by Taofik Salako,
MSCI, the global provider of research-based indexes and analytics, has decided to continue to retain Nigeria in its benchmark indexes for frontier markets in acknowledgment of government efforts at easing access to foreign exchange (forex) and improving liquidity in the market.
But the MSCI added the MSCI Nigeria Indexes to the review list for potential reclassification to standalone status as part of the 2017 annual market classification review. Results of annual market classification reviews are usually announced in June.
Also, MSCI stated that it would continue to apply the special treatment on Nigeria announced on April 29, 2016 until further notice. With this, MSCI will not implement selected changes for any securities classified in Nigeria in the MSCI Nigeria Indexes or indexes which Nigeria is a component of including the MSCI Factor, Thematic, ESG or other derived indexes as part of the upcoming index reviews as well as corporate event treatments.
Nigerian equities appeared to heave a sigh of relief yesterday and broke a two-day downtrend at the Nigerian Stock Exchange (NSE) with a gain of N4 billion. Aggregate market value of all quoted equities on the NSE rode on the back of widespread gains to close at N9.703 trillion as against its opening value of N9.699 trillion. With 25 gainers to 18 losers, the benchmark index of the Nigerian stock market, the All Share Index (ASI), inched up from 28,236.23 points to close at 28,247.56 points. Foreign investors, who use the global indexes as indicators, account for more than one-thirds of turnover at the Nigerian stock market.
In a statement issued at the conclusion of its consultation on the potential market reclassification for the MSCI Nigeria Indexes, the global analytics firm noted the positive efforts by the Nigerian authorities and the Central Bank of Nigeria to enhance the liquidity in the foreign exchange market through a number of initiatives, such as the adoption of a more flexible exchange rate. It however pointed out that the situation still remains challenging and it will continue to monitor and welcome feedback on the level of accessibility in Nigeria.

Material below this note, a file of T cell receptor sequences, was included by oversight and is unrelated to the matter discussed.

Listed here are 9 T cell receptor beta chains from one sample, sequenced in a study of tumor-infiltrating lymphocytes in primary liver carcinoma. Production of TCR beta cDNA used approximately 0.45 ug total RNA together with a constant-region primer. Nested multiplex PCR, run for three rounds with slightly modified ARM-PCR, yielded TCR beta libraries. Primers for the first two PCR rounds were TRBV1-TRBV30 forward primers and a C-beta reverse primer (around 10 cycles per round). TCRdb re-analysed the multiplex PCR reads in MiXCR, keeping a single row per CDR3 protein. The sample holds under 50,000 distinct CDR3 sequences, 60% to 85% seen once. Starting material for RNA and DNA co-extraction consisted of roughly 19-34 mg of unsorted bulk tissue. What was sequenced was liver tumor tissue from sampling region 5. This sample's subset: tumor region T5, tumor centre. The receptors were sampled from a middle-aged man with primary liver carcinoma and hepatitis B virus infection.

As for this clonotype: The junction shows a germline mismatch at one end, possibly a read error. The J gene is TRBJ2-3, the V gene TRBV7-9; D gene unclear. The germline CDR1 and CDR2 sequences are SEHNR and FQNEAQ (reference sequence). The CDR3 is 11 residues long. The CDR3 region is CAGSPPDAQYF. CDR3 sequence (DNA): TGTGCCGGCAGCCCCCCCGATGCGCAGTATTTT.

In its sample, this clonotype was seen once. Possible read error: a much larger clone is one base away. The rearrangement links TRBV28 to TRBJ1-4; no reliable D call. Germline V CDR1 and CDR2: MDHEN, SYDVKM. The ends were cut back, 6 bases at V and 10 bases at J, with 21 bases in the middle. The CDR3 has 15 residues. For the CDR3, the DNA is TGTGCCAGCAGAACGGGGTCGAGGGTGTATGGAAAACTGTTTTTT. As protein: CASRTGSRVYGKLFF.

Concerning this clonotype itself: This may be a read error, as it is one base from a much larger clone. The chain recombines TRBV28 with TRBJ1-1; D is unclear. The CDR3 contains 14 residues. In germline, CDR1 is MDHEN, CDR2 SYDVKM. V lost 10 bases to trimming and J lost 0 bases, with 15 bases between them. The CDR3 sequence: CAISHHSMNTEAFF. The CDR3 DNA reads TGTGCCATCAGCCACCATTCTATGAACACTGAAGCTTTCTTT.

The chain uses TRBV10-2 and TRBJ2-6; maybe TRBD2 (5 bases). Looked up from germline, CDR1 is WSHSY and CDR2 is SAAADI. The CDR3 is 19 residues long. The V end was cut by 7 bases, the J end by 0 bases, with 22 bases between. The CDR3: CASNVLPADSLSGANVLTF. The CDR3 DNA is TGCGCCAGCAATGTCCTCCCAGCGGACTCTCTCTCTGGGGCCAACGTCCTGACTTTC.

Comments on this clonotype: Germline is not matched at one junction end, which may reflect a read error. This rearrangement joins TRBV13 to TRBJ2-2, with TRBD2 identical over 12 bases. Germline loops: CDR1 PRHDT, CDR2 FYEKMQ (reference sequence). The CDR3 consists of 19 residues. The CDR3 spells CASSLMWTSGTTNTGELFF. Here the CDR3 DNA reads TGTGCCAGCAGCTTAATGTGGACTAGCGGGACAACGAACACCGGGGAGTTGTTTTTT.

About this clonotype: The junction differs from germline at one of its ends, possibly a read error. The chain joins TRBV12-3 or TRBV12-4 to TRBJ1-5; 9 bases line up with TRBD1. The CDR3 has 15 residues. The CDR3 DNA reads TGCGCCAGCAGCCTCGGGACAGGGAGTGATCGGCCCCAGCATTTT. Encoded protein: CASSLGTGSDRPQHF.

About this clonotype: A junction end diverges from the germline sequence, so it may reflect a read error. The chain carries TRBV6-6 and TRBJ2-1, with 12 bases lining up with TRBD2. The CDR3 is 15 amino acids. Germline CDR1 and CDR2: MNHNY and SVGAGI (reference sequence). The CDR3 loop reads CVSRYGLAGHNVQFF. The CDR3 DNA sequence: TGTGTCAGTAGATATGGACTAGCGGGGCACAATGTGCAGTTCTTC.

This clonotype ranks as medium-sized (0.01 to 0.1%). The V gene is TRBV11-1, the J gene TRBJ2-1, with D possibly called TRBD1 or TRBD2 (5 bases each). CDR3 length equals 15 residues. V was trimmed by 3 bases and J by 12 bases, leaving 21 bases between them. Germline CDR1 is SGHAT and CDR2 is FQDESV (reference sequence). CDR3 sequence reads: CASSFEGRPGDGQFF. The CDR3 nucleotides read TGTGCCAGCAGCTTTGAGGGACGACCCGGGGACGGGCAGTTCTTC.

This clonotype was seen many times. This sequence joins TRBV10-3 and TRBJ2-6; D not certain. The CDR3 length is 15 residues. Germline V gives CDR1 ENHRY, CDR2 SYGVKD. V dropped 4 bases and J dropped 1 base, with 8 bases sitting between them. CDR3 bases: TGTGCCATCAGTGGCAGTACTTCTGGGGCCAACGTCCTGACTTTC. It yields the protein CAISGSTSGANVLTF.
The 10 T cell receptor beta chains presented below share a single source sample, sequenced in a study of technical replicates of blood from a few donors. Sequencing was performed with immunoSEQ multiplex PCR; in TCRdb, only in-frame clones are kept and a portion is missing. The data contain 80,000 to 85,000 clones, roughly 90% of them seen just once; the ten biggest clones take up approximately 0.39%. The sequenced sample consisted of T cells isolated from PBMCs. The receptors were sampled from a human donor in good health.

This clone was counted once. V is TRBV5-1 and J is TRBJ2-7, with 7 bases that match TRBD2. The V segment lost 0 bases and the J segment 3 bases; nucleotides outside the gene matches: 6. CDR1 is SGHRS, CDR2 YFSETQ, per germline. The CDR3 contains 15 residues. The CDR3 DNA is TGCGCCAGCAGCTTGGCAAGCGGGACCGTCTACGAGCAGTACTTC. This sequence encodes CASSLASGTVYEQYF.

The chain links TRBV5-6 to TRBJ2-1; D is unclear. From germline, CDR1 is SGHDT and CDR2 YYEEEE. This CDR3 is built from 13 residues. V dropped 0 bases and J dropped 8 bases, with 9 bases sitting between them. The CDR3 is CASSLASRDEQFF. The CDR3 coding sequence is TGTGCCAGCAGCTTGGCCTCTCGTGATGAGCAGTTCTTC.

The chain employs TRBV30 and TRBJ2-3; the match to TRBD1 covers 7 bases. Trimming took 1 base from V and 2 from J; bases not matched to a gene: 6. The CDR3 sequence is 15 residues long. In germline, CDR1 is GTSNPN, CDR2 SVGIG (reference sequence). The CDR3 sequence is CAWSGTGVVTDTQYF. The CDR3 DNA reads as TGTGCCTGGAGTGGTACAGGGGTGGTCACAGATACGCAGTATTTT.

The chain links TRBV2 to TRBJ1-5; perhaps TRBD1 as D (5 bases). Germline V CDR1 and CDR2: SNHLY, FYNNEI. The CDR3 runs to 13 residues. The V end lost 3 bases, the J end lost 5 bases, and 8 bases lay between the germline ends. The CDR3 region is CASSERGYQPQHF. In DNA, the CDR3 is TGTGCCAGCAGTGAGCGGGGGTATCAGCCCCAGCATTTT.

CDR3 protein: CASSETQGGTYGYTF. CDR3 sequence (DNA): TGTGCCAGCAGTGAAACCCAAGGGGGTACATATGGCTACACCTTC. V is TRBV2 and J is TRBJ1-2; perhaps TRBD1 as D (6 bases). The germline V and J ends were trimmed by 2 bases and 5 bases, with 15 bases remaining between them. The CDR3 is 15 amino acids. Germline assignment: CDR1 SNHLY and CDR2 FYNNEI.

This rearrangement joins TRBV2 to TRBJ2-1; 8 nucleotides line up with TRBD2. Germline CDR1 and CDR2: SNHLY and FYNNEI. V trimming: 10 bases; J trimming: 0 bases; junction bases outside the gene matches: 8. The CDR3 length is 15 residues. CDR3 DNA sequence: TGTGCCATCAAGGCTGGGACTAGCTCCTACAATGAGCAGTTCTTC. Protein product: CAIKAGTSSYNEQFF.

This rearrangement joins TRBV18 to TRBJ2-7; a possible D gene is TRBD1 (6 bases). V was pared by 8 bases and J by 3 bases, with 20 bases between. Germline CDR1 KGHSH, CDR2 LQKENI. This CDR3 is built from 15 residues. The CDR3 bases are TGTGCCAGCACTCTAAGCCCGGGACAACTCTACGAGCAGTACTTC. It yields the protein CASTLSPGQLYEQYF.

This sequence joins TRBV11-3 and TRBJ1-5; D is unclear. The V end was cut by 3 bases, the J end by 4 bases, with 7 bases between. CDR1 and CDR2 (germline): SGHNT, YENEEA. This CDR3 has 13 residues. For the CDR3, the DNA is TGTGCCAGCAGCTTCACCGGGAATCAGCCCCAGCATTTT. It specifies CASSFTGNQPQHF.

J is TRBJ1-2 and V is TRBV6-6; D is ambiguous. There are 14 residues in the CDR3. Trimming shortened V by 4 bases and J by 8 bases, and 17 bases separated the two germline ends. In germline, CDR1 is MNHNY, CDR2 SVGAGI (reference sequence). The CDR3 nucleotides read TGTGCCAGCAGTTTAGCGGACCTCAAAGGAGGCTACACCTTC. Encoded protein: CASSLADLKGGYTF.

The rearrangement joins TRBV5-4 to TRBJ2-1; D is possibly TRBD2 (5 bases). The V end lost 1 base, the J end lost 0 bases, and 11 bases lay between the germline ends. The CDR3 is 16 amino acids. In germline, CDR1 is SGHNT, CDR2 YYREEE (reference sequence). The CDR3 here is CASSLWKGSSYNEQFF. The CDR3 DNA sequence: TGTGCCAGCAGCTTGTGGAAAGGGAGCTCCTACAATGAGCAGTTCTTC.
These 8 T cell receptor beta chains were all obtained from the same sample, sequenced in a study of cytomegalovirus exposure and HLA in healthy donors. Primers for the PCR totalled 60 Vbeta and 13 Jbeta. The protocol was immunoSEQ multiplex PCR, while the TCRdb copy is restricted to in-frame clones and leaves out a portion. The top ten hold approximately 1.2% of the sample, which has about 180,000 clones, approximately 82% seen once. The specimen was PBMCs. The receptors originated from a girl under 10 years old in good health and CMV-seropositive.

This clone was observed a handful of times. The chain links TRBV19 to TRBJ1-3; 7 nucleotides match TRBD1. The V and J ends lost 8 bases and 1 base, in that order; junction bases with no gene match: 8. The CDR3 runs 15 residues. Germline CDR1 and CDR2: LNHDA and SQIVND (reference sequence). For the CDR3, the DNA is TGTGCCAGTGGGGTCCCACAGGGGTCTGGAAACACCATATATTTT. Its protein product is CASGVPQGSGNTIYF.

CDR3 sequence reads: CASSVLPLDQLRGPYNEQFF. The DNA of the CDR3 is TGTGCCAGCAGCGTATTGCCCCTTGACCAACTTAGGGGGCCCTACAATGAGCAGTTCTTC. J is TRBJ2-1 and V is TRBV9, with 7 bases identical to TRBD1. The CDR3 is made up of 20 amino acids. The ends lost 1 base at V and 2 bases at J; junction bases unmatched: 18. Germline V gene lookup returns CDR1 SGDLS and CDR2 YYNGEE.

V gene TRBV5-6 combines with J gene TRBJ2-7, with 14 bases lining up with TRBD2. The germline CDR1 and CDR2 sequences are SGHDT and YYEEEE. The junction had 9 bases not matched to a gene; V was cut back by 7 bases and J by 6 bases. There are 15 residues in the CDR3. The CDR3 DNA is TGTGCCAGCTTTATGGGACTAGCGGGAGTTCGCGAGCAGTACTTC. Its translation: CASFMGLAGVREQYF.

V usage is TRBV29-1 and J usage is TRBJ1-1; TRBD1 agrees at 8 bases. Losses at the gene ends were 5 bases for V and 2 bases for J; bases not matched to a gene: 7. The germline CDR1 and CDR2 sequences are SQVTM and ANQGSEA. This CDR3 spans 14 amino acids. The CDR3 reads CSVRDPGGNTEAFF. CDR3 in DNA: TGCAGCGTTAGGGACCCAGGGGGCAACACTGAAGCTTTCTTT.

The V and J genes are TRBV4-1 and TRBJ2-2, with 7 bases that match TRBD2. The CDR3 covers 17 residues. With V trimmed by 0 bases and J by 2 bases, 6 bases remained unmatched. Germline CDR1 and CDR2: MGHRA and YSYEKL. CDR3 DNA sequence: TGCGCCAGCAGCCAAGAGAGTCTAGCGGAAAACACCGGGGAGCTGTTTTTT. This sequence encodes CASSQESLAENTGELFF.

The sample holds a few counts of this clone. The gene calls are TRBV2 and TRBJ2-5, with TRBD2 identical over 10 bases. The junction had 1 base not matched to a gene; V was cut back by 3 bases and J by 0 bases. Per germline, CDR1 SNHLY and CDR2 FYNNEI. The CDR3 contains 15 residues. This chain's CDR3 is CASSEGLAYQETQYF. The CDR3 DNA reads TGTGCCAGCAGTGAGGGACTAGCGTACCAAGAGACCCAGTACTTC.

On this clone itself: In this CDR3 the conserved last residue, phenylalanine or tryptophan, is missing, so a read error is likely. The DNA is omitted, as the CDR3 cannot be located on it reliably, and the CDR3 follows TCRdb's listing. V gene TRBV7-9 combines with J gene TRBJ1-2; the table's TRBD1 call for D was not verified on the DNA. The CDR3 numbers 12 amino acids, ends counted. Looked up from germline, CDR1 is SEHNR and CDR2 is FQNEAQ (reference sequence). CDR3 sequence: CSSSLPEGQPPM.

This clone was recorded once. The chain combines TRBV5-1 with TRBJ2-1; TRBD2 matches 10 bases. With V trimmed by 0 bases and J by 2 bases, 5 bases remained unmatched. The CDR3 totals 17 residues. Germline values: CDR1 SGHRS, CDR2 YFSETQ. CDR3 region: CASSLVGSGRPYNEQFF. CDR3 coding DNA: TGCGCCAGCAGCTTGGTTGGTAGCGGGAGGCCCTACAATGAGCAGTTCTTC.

“The consultation discussions revealed that despite low level of accessibility of the Nigerian market, the investment community recognizes that more time may be needed for Nigerian authorities to improve liquidity of the foreign exchange market. Hence, MSCI will actively monitor the developments on the Nigerian market over the following months and reassess the market classification of the MSCI Nigeria Index as part of the 2017 Annual Market Classification Review,” MSCI stated.
MSCI however warned that introduction of restrictive measures, such as capital or foreign exchange controls, which can lead to material deterioration of equity market accessibility, may result in the exclusion of the Nigerian market from the MSCI Frontier Markets Indexes and a reclassification to standalone status.